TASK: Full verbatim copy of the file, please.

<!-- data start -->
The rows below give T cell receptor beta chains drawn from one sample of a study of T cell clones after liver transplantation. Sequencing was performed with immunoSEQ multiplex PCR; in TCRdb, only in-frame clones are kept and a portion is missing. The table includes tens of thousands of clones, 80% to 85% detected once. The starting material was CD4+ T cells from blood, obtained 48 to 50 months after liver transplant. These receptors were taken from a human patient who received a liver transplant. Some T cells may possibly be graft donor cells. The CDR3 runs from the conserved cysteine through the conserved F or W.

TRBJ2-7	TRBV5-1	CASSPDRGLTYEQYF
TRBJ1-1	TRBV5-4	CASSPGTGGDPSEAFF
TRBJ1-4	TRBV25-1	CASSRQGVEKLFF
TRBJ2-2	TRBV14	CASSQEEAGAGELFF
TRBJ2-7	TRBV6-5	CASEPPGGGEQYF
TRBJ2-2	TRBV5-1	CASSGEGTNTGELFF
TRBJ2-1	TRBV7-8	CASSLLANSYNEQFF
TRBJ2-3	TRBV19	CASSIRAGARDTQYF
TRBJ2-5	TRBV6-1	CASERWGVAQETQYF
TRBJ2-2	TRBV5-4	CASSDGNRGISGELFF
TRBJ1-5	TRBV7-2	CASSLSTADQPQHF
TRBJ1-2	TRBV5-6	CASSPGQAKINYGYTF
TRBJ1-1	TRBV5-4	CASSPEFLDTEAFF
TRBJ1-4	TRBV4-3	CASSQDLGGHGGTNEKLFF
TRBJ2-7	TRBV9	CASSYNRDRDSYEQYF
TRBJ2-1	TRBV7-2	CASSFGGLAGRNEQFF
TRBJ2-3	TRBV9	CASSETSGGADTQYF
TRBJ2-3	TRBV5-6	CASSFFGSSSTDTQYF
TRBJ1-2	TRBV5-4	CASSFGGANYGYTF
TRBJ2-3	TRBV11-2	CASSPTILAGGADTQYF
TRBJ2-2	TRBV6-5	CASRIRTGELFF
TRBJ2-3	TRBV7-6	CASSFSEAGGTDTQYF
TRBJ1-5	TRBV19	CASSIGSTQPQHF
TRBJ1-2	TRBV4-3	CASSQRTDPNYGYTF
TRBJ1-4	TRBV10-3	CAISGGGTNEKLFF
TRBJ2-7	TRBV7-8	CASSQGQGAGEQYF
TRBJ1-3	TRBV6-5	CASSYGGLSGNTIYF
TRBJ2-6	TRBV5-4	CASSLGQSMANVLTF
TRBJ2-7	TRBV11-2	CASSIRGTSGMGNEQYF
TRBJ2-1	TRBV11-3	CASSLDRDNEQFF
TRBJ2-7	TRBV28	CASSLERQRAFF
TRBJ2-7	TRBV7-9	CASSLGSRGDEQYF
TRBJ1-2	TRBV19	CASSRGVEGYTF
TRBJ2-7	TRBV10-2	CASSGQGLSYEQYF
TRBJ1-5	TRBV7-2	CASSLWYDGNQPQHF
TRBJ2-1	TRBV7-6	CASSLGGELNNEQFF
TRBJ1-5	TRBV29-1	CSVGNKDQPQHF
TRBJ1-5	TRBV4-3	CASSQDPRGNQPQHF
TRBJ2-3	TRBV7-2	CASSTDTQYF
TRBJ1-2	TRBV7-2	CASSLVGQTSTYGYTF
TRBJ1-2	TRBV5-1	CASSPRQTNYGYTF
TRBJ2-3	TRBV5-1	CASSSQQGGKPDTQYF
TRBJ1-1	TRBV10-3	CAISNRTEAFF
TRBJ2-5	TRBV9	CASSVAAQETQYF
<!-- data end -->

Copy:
The rows below give T cell receptor beta chains drawn from one sample of a study of T cell clones after liver transplantation. Sequencing was performed with immunoSEQ multiplex PCR; in TCRdb, only in-frame clones are kept and a portion is missing. The table includes tens of thousands of clones, 80% to 85% detected once. The starting material was CD4+ T cells from blood, obtained 48 to 50 months after liver transplant. These receptors were taken from a human patient who received a liver transplant. Some T cells may possibly be graft donor cells. The CDR3 runs from the conserved cysteine through the conserved F or W.

TRBJ2-7	TRBV5-1	CASSPDRGLTYEQYF
TRBJ1-1	TRBV5-4	CASSPGTGGDPSEAFF
TRBJ1-4	TRBV25-1	CASSRQGVEKLFF
TRBJ2-2	TRBV14	CASSQEEAGAGELFF
TRBJ2-7	TRBV6-5	CASEPPGGGEQYF
TRBJ2-2	TRBV5-1	CASSGEGTNTGELFF
TRBJ2-1	TRBV7-8	CASSLLANSYNEQFF
TRBJ2-3	TRBV19	CASSIRAGARDTQYF
TRBJ2-5	TRBV6-1	CASERWGVAQETQYF
TRBJ2-2	TRBV5-4	CASSDGNRGISGELFF
TRBJ1-5	TRBV7-2	CASSLSTADQPQHF
TRBJ1-2	TRBV5-6	CASSPGQAKINYGYTF
TRBJ1-1	TRBV5-4	CASSPEFLDTEAFF
TRBJ1-4	TRBV4-3	CASSQDLGGHGGTNEKLFF
TRBJ2-7	TRBV9	CASSYNRDRDSYEQYF
TRBJ2-1	TRBV7-2	CASSFGGLAGRNEQFF
TRBJ2-3	TRBV9	CASSETSGGADTQYF
TRBJ2-3	TRBV5-6	CASSFFGSSSTDTQYF
TRBJ1-2	TRBV5-4	CASSFGGANYGYTF
TRBJ2-3	TRBV11-2	CASSPTILAGGADTQYF
TRBJ2-2	TRBV6-5	CASRIRTGELFF
TRBJ2-3	TRBV7-6	CASSFSEAGGTDTQYF
TRBJ1-5	TRBV19	CASSIGSTQPQHF
TRBJ1-2	TRBV4-3	CASSQRTDPNYGYTF
TRBJ1-4	TRBV10-3	CAISGGGTNEKLFF
TRBJ2-7	TRBV7-8	CASSQGQGAGEQYF
TRBJ1-3	TRBV6-5	CASSYGGLSGNTIYF
TRBJ2-6	TRBV5-4	CASSLGQSMANVLTF
TRBJ2-7	TRBV11-2	CASSIRGTSGMGNEQYF
TRBJ2-1	TRBV11-3	CASSLDRDNEQFF
TRBJ2-7	TRBV28	CASSLERQRAFF
TRBJ2-7	TRBV7-9	CASSLGSRGDEQYF
TRBJ1-2	TRBV19	CASSRGVEGYTF
TRBJ2-7	TRBV10-2	CASSGQGLSYEQYF
TRBJ1-5	TRBV7-2	CASSLWYDGNQPQHF
TRBJ2-1	TRBV7-6	CASSLGGELNNEQFF
TRBJ1-5	TRBV29-1	CSVGNKDQPQHF
TRBJ1-5	TRBV4-3	CASSQDPRGNQPQHF
TRBJ2-3	TRBV7-2	CASSTDTQYF
TRBJ1-2	TRBV7-2	CASSLVGQTSTYGYTF
TRBJ1-2	TRBV5-1	CASSPRQTNYGYTF
TRBJ2-3	TRBV5-1	CASSSQQGGKPDTQYF
TRBJ1-1	TRBV10-3	CAISNRTEAFF
TRBJ2-5	TRBV9	CASSVAAQETQYF